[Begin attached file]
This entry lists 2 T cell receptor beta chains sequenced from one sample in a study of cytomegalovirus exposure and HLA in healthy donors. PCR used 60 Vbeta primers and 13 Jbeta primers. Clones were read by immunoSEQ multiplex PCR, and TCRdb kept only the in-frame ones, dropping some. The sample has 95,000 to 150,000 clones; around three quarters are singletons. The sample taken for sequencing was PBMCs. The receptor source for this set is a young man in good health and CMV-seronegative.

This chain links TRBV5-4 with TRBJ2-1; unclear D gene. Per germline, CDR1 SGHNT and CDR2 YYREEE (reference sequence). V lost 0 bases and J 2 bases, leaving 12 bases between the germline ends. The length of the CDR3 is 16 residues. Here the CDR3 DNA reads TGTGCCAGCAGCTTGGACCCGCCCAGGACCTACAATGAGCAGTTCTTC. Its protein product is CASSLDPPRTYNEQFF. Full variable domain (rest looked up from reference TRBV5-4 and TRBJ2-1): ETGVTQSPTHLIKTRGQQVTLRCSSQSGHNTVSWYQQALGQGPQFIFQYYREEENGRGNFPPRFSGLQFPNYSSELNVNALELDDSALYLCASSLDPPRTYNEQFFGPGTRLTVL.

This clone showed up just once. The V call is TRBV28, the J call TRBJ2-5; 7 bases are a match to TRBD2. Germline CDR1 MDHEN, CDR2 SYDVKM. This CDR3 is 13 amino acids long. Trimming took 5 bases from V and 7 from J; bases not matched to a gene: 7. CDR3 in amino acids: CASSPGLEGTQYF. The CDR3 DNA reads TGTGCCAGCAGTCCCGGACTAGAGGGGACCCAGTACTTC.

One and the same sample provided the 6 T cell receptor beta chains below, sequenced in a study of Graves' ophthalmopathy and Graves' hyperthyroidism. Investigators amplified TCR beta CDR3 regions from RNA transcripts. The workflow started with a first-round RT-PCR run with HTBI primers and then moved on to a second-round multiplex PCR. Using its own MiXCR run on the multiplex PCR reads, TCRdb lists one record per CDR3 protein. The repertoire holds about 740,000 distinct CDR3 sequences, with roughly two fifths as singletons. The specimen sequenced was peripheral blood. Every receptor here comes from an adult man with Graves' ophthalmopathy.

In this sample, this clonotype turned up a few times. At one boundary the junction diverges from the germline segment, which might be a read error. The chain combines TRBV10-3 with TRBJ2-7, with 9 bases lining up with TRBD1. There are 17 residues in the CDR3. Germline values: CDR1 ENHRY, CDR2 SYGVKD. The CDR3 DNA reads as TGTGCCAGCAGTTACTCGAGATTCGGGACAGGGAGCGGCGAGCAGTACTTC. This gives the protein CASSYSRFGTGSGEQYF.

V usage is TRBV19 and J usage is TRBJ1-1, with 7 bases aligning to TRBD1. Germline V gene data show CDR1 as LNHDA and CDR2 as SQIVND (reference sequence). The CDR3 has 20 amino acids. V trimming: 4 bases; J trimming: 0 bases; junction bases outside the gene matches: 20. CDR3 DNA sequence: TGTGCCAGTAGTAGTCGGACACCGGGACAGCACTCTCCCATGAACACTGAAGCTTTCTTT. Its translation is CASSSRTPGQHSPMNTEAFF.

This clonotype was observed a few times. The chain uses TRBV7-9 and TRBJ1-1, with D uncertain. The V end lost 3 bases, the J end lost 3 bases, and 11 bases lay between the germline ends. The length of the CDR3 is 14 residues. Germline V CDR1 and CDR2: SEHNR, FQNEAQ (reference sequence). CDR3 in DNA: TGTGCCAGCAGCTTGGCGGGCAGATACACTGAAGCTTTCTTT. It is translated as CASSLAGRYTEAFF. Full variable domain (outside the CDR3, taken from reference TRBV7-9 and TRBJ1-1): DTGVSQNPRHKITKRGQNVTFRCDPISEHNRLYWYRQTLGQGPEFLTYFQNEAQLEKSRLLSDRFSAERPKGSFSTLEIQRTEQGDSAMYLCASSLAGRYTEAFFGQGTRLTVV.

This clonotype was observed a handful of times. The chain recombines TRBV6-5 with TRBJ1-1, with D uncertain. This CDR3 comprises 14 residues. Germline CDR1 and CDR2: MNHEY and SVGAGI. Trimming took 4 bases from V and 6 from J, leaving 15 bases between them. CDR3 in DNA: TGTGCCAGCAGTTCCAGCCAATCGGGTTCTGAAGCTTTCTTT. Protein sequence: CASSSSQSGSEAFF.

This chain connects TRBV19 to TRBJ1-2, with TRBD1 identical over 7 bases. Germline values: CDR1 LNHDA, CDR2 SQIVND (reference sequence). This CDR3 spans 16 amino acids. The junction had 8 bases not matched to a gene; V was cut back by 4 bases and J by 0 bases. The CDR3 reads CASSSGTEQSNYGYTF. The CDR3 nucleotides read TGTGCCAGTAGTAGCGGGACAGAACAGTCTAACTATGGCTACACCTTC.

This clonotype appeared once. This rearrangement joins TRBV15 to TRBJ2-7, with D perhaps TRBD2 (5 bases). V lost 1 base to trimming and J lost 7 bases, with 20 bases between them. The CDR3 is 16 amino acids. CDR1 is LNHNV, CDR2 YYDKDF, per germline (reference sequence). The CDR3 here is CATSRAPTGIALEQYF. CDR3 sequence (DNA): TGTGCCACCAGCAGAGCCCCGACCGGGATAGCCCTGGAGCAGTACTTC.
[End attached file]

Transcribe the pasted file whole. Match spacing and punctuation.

This entry lists 2 T cell receptor beta chains sequenced from one sample in a study of cytomegalovirus exposure and HLA in healthy donors. PCR used 60 Vbeta primers and 13 Jbeta primers. Clones were read by immunoSEQ multiplex PCR, and TCRdb kept only the in-frame ones, dropping some. The sample has 95,000 to 150,000 clones; around three quarters are singletons. The sample taken for sequencing was PBMCs. The receptor source for this set is a young man in good health and CMV-seronegative.

This chain links TRBV5-4 with TRBJ2-1; unclear D gene. Per germline, CDR1 SGHNT and CDR2 YYREEE (reference sequence). V lost 0 bases and J 2 bases, leaving 12 bases between the germline ends. The length of the CDR3 is 16 residues. Here the CDR3 DNA reads TGTGCCAGCAGCTTGGACCCGCCCAGGACCTACAATGAGCAGTTCTTC. Its protein product is CASSLDPPRTYNEQFF. Full variable domain (rest looked up from reference TRBV5-4 and TRBJ2-1): ETGVTQSPTHLIKTRGQQVTLRCSSQSGHNTVSWYQQALGQGPQFIFQYYREEENGRGNFPPRFSGLQFPNYSSELNVNALELDDSALYLCASSLDPPRTYNEQFFGPGTRLTVL.

This clone showed up just once. The V call is TRBV28, the J call TRBJ2-5; 7 bases are a match to TRBD2. Germline CDR1 MDHEN, CDR2 SYDVKM. This CDR3 is 13 amino acids long. Trimming took 5 bases from V and 7 from J; bases not matched to a gene: 7. CDR3 in amino acids: CASSPGLEGTQYF. The CDR3 DNA reads TGTGCCAGCAGTCCCGGACTAGAGGGGACCCAGTACTTC.

One and the same sample provided the 6 T cell receptor beta chains below, sequenced in a study of Graves' ophthalmopathy and Graves' hyperthyroidism. Investigators amplified TCR beta CDR3 regions from RNA transcripts. The workflow started with a first-round RT-PCR run with HTBI primers and then moved on to a second-round multiplex PCR. Using its own MiXCR run on the multiplex PCR reads, TCRdb lists one record per CDR3 protein. The repertoire holds about 740,000 distinct CDR3 sequences, with roughly two fifths as singletons. The specimen sequenced was peripheral blood. Every receptor here comes from an adult man with Graves' ophthalmopathy.

In this sample, this clonotype turned up a few times. At one boundary the junction diverges from the germline segment, which might be a read error. The chain combines TRBV10-3 with TRBJ2-7, with 9 bases lining up with TRBD1. There are 17 residues in the CDR3. Germline values: CDR1 ENHRY, CDR2 SYGVKD. The CDR3 DNA reads as TGTGCCAGCAGTTACTCGAGATTCGGGACAGGGAGCGGCGAGCAGTACTTC. This gives the protein CASSYSRFGTGSGEQYF.

V usage is TRBV19 and J usage is TRBJ1-1, with 7 bases aligning to TRBD1. Germline V gene data show CDR1 as LNHDA and CDR2 as SQIVND (reference sequence). The CDR3 has 20 amino acids. V trimming: 4 bases; J trimming: 0 bases; junction bases outside the gene matches: 20. CDR3 DNA sequence: TGTGCCAGTAGTAGTCGGACACCGGGACAGCACTCTCCCATGAACACTGAAGCTTTCTTT. Its translation is CASSSRTPGQHSPMNTEAFF.

This clonotype was observed a few times. The chain uses TRBV7-9 and TRBJ1-1, with D uncertain. The V end lost 3 bases, the J end lost 3 bases, and 11 bases lay between the germline ends. The length of the CDR3 is 14 residues. Germline V CDR1 and CDR2: SEHNR, FQNEAQ (reference sequence). CDR3 in DNA: TGTGCCAGCAGCTTGGCGGGCAGATACACTGAAGCTTTCTTT. It is translated as CASSLAGRYTEAFF. Full variable domain (outside the CDR3, taken from reference TRBV7-9 and TRBJ1-1): DTGVSQNPRHKITKRGQNVTFRCDPISEHNRLYWYRQTLGQGPEFLTYFQNEAQLEKSRLLSDRFSAERPKGSFSTLEIQRTEQGDSAMYLCASSLAGRYTEAFFGQGTRLTVV.

This clonotype was observed a handful of times. The chain recombines TRBV6-5 with TRBJ1-1, with D uncertain. This CDR3 comprises 14 residues. Germline CDR1 and CDR2: MNHEY and SVGAGI. Trimming took 4 bases from V and 6 from J, leaving 15 bases between them. CDR3 in DNA: TGTGCCAGCAGTTCCAGCCAATCGGGTTCTGAAGCTTTCTTT. Protein sequence: CASSSSQSGSEAFF.

This chain connects TRBV19 to TRBJ1-2, with TRBD1 identical over 7 bases. Germline values: CDR1 LNHDA, CDR2 SQIVND (reference sequence). This CDR3 spans 16 amino acids. The junction had 8 bases not matched to a gene; V was cut back by 4 bases and J by 0 bases. The CDR3 reads CASSSGTEQSNYGYTF. The CDR3 nucleotides read TGTGCCAGTAGTAGCGGGACAGAACAGTCTAACTATGGCTACACCTTC.

This clonotype appeared once. This rearrangement joins TRBV15 to TRBJ2-7, with D perhaps TRBD2 (5 bases). V lost 1 base to trimming and J lost 7 bases, with 20 bases between them. The CDR3 is 16 amino acids. CDR1 is LNHNV, CDR2 YYDKDF, per germline (reference sequence). The CDR3 here is CATSRAPTGIALEQYF. CDR3 sequence (DNA): TGTGCCACCAGCAGAGCCCCGACCGGGATAGCCCTGGAGCAGTACTTC.